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Ministry of Education.

A note on text difficulty in reading

Text difficulty or level is usually thought of as getting an appropriate balance between supports and challenges. Supports are the features of a text that make it easy to read, and challenges are the potential difficulties, for particular readers. It’s important to remember that supports and challenges exist only in relation to the reader: what one student finds a challenge, another may find a support. The difficulty level of a text depends on many factors, including:

  • the student’s prior knowledge of and interest in the content;
  • the number and nature of new ideas or concepts presented in the text;
  • the complexity of the text structure and the students’ prior knowledge of it;
  • the range and complexity of the vocabulary and other language features;
  • the syntax of the text and the complexity and length of the sentences;
  • the length and layout of the text, including the support given by illustrations and other visual features.

It’s also important to consider the task difficulty and the levels of meaning (in the text) that the reader is required to interact with.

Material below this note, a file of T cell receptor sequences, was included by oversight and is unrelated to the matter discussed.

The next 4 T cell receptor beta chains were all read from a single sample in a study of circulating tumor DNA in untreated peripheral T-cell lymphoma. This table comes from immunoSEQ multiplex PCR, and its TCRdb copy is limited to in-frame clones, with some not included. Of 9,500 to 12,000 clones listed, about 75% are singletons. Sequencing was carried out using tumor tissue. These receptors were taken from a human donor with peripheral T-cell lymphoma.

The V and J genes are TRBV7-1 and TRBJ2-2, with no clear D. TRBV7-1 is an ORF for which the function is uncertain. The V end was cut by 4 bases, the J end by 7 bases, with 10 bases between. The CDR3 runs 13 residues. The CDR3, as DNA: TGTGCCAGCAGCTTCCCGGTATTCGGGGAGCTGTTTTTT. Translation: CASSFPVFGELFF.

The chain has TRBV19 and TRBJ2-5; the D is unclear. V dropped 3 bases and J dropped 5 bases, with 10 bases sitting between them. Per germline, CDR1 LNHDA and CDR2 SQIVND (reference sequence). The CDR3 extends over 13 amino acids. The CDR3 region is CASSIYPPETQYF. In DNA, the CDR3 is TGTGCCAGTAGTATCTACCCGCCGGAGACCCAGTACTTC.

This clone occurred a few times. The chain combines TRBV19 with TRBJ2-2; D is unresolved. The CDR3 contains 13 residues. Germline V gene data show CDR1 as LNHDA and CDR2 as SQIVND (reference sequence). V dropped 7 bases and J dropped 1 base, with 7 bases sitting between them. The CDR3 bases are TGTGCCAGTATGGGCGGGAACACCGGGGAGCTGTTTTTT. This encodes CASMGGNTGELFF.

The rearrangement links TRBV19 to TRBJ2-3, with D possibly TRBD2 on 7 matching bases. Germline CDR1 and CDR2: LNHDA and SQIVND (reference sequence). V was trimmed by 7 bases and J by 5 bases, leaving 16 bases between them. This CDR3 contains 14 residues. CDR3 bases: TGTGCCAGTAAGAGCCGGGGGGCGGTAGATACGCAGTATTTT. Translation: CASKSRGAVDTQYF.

Although some texts suggest a “readability level” on their cover or in accompanying notes, there is no single, set levelling sequence that determines the “readability” of a text. The teacher, who knows the learners and their needs and interests, makes the decisions based on assessment information. Suggested “readability levels” are only one kind of information that teachers can consider when choosing texts for their students.

The teacher will choose texts at different levels, for different purposes, within the approaches to reading (for example, when reading to the students, when sharing the text with students, when giving instruction during guided reading, or when providing texts for students’ independent or recreational reading).

Published on: 24 Feb 2009